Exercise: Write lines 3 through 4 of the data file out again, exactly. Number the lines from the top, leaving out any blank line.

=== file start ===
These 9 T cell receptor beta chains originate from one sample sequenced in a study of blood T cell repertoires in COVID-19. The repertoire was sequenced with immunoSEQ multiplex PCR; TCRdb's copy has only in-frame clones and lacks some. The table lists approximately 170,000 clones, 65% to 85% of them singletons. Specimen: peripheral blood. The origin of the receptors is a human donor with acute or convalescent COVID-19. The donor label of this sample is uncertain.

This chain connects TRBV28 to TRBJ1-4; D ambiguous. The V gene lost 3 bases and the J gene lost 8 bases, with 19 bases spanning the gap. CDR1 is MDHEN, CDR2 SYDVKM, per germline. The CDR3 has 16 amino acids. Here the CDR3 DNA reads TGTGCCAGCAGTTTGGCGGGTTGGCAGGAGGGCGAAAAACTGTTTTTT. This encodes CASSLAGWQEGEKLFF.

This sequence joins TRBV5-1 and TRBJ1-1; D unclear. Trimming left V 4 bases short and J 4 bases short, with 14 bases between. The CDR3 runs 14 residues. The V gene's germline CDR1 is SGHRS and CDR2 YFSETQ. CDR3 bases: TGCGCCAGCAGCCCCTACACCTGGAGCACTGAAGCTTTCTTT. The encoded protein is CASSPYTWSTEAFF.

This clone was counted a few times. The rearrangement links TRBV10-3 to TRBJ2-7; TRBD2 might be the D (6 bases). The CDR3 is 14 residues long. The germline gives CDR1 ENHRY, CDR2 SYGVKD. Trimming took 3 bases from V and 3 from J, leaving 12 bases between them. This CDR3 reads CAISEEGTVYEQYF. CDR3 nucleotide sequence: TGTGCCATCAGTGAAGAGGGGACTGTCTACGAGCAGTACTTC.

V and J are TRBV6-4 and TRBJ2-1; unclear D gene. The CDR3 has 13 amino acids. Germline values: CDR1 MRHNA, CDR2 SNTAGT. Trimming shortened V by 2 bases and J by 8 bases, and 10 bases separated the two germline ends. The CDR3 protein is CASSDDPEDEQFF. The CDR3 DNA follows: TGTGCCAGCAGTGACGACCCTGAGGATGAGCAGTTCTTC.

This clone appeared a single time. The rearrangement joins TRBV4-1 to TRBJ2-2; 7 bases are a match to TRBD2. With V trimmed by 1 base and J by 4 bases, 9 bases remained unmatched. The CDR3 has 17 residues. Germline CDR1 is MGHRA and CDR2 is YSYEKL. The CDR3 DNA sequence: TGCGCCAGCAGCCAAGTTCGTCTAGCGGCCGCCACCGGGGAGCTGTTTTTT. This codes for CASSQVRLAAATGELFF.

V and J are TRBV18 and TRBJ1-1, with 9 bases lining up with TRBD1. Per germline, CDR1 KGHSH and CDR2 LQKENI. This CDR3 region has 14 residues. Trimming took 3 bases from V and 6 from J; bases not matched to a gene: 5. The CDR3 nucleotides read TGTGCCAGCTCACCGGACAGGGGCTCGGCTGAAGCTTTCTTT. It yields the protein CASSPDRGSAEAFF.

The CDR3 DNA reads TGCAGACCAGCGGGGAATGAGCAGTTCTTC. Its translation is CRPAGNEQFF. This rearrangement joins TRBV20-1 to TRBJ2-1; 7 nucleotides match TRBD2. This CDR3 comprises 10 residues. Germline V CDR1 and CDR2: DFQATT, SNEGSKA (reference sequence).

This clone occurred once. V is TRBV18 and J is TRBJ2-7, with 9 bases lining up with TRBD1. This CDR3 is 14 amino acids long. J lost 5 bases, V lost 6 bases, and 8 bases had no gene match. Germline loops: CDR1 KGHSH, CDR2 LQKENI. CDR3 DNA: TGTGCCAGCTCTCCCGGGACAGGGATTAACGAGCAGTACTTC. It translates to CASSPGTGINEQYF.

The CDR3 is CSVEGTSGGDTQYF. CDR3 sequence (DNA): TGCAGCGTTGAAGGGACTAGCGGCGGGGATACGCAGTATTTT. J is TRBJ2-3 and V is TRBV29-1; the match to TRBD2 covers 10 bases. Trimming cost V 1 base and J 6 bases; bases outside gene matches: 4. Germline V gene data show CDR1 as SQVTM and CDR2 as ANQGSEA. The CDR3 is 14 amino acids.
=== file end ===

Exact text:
This sequence joins TRBV5-1 and TRBJ1-1; D unclear. Trimming left V 4 bases short and J 4 bases short, with 14 bases between. The CDR3 runs 14 residues. The V gene's germline CDR1 is SGHRS and CDR2 YFSETQ. CDR3 bases: TGCGCCAGCAGCCCCTACACCTGGAGCACTGAAGCTTTCTTT. The encoded protein is CASSPYTWSTEAFF.

This clone was counted a few times. The rearrangement links TRBV10-3 to TRBJ2-7; TRBD2 might be the D (6 bases). The CDR3 is 14 residues long. The germline gives CDR1 ENHRY, CDR2 SYGVKD. Trimming took 3 bases from V and 3 from J, leaving 12 bases between them. This CDR3 reads CAISEEGTVYEQYF. CDR3 nucleotide sequence: TGTGCCATCAGTGAAGAGGGGACTGTCTACGAGCAGTACTTC.